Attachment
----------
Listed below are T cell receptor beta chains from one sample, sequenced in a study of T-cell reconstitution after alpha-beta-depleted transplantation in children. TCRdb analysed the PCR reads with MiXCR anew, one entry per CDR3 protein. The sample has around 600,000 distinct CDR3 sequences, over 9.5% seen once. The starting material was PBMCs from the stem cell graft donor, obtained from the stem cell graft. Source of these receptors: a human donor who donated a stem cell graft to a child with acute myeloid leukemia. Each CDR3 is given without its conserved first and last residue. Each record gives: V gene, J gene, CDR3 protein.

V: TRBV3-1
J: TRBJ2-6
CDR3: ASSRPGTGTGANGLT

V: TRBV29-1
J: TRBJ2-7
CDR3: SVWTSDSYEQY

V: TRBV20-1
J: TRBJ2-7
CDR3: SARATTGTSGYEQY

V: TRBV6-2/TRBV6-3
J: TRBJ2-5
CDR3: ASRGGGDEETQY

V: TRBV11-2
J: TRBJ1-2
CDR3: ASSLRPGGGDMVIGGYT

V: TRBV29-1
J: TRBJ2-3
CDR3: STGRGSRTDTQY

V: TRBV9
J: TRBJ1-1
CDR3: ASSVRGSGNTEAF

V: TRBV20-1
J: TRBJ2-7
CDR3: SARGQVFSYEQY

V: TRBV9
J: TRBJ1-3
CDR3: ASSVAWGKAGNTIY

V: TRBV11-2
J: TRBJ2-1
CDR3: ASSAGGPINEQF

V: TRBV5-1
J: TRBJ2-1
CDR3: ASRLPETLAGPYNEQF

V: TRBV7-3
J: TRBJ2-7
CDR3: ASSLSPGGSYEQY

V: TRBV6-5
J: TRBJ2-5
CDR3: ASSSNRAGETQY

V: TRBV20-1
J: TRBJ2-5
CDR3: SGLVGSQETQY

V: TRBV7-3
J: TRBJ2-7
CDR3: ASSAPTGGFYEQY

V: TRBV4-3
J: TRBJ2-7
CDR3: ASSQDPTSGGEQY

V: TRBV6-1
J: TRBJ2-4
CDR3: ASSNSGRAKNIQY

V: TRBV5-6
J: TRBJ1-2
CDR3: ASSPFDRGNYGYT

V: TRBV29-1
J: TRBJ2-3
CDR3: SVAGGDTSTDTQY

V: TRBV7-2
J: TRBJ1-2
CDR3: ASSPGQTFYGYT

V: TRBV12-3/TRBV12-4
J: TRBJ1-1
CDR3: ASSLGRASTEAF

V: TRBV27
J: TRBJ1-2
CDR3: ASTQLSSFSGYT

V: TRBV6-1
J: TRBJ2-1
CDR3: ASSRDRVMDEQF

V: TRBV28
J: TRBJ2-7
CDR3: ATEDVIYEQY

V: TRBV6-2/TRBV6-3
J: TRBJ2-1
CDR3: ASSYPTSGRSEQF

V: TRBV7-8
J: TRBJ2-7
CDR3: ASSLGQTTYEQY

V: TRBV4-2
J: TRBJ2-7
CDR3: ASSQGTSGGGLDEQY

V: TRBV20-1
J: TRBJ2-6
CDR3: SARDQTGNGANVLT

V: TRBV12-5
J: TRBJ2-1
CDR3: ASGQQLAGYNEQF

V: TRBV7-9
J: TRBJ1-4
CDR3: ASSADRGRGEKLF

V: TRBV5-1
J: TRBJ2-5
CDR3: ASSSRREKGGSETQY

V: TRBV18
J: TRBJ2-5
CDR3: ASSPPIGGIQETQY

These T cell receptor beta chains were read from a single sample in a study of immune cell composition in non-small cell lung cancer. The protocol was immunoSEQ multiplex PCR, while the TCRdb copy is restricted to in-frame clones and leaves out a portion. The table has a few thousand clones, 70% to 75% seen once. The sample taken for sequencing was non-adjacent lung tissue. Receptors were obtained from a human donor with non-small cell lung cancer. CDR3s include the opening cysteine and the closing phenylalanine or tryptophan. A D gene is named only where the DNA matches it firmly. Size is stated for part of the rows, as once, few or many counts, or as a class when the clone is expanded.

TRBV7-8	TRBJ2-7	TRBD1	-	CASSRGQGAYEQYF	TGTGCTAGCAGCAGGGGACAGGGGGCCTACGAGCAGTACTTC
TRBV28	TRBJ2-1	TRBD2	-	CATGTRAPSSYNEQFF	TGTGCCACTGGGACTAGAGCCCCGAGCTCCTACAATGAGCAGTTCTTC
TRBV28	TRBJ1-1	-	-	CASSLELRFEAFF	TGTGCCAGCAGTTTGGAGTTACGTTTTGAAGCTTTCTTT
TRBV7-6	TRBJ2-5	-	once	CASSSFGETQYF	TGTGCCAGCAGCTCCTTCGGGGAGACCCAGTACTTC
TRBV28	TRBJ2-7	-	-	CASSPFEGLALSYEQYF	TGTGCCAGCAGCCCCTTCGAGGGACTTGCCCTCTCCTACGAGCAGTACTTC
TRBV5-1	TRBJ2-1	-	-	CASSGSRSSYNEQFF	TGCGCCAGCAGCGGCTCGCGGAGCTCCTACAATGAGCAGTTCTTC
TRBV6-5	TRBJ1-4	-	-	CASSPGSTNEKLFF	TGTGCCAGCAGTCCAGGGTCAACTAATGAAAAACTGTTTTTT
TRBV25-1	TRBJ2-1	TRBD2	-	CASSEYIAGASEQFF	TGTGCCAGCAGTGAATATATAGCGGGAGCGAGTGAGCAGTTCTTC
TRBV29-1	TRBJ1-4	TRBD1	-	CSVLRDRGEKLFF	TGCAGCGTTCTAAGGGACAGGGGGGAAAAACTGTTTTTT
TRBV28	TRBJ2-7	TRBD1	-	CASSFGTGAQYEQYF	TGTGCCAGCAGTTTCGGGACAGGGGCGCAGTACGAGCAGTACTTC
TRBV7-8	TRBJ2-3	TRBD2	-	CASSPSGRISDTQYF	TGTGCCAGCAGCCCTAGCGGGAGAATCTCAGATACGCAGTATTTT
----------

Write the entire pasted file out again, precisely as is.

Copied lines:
Listed below are T cell receptor beta chains from one sample, sequenced in a study of T-cell reconstitution after alpha-beta-depleted transplantation in children. TCRdb analysed the PCR reads with MiXCR anew, one entry per CDR3 protein. The sample has around 600,000 distinct CDR3 sequences, over 9.5% seen once. The starting material was PBMCs from the stem cell graft donor, obtained from the stem cell graft. Source of these receptors: a human donor who donated a stem cell graft to a child with acute myeloid leukemia. Each CDR3 is given without its conserved first and last residue. Each record gives: V gene, J gene, CDR3 protein.

V: TRBV3-1
J: TRBJ2-6
CDR3: ASSRPGTGTGANGLT

V: TRBV29-1
J: TRBJ2-7
CDR3: SVWTSDSYEQY

V: TRBV20-1
J: TRBJ2-7
CDR3: SARATTGTSGYEQY

V: TRBV6-2/TRBV6-3
J: TRBJ2-5
CDR3: ASRGGGDEETQY

V: TRBV11-2
J: TRBJ1-2
CDR3: ASSLRPGGGDMVIGGYT

V: TRBV29-1
J: TRBJ2-3
CDR3: STGRGSRTDTQY

V: TRBV9
J: TRBJ1-1
CDR3: ASSVRGSGNTEAF

V: TRBV20-1
J: TRBJ2-7
CDR3: SARGQVFSYEQY

V: TRBV9
J: TRBJ1-3
CDR3: ASSVAWGKAGNTIY

V: TRBV11-2
J: TRBJ2-1
CDR3: ASSAGGPINEQF

V: TRBV5-1
J: TRBJ2-1
CDR3: ASRLPETLAGPYNEQF

V: TRBV7-3
J: TRBJ2-7
CDR3: ASSLSPGGSYEQY

V: TRBV6-5
J: TRBJ2-5
CDR3: ASSSNRAGETQY

V: TRBV20-1
J: TRBJ2-5
CDR3: SGLVGSQETQY

V: TRBV7-3
J: TRBJ2-7
CDR3: ASSAPTGGFYEQY

V: TRBV4-3
J: TRBJ2-7
CDR3: ASSQDPTSGGEQY

V: TRBV6-1
J: TRBJ2-4
CDR3: ASSNSGRAKNIQY

V: TRBV5-6
J: TRBJ1-2
CDR3: ASSPFDRGNYGYT

V: TRBV29-1
J: TRBJ2-3
CDR3: SVAGGDTSTDTQY

V: TRBV7-2
J: TRBJ1-2
CDR3: ASSPGQTFYGYT

V: TRBV12-3/TRBV12-4
J: TRBJ1-1
CDR3: ASSLGRASTEAF

V: TRBV27
J: TRBJ1-2
CDR3: ASTQLSSFSGYT

V: TRBV6-1
J: TRBJ2-1
CDR3: ASSRDRVMDEQF

V: TRBV28
J: TRBJ2-7
CDR3: ATEDVIYEQY

V: TRBV6-2/TRBV6-3
J: TRBJ2-1
CDR3: ASSYPTSGRSEQF

V: TRBV7-8
J: TRBJ2-7
CDR3: ASSLGQTTYEQY

V: TRBV4-2
J: TRBJ2-7
CDR3: ASSQGTSGGGLDEQY

V: TRBV20-1
J: TRBJ2-6
CDR3: SARDQTGNGANVLT

V: TRBV12-5
J: TRBJ2-1
CDR3: ASGQQLAGYNEQF

V: TRBV7-9
J: TRBJ1-4
CDR3: ASSADRGRGEKLF

V: TRBV5-1
J: TRBJ2-5
CDR3: ASSSRREKGGSETQY

V: TRBV18
J: TRBJ2-5
CDR3: ASSPPIGGIQETQY

These T cell receptor beta chains were read from a single sample in a study of immune cell composition in non-small cell lung cancer. The protocol was immunoSEQ multiplex PCR, while the TCRdb copy is restricted to in-frame clones and leaves out a portion. The table has a few thousand clones, 70% to 75% seen once. The sample taken for sequencing was non-adjacent lung tissue. Receptors were obtained from a human donor with non-small cell lung cancer. CDR3s include the opening cysteine and the closing phenylalanine or tryptophan. A D gene is named only where the DNA matches it firmly. Size is stated for part of the rows, as once, few or many counts, or as a class when the clone is expanded.

TRBV7-8	TRBJ2-7	TRBD1	-	CASSRGQGAYEQYF	TGTGCTAGCAGCAGGGGACAGGGGGCCTACGAGCAGTACTTC
TRBV28	TRBJ2-1	TRBD2	-	CATGTRAPSSYNEQFF	TGTGCCACTGGGACTAGAGCCCCGAGCTCCTACAATGAGCAGTTCTTC
TRBV28	TRBJ1-1	-	-	CASSLELRFEAFF	TGTGCCAGCAGTTTGGAGTTACGTTTTGAAGCTTTCTTT
TRBV7-6	TRBJ2-5	-	once	CASSSFGETQYF	TGTGCCAGCAGCTCCTTCGGGGAGACCCAGTACTTC
TRBV28	TRBJ2-7	-	-	CASSPFEGLALSYEQYF	TGTGCCAGCAGCCCCTTCGAGGGACTTGCCCTCTCCTACGAGCAGTACTTC
TRBV5-1	TRBJ2-1	-	-	CASSGSRSSYNEQFF	TGCGCCAGCAGCGGCTCGCGGAGCTCCTACAATGAGCAGTTCTTC
TRBV6-5	TRBJ1-4	-	-	CASSPGSTNEKLFF	TGTGCCAGCAGTCCAGGGTCAACTAATGAAAAACTGTTTTTT
TRBV25-1	TRBJ2-1	TRBD2	-	CASSEYIAGASEQFF	TGTGCCAGCAGTGAATATATAGCGGGAGCGAGTGAGCAGTTCTTC
TRBV29-1	TRBJ1-4	TRBD1	-	CSVLRDRGEKLFF	TGCAGCGTTCTAAGGGACAGGGGGGAAAAACTGTTTTTT
TRBV28	TRBJ2-7	TRBD1	-	CASSFGTGAQYEQYF	TGTGCCAGCAGTTTCGGGACAGGGGCGCAGTACGAGCAGTACTTC
TRBV7-8	TRBJ2-3	TRBD2	-	CASSPSGRISDTQYF	TGTGCCAGCAGCCCTAGCGGGAGAATCTCAGATACGCAGTATTTT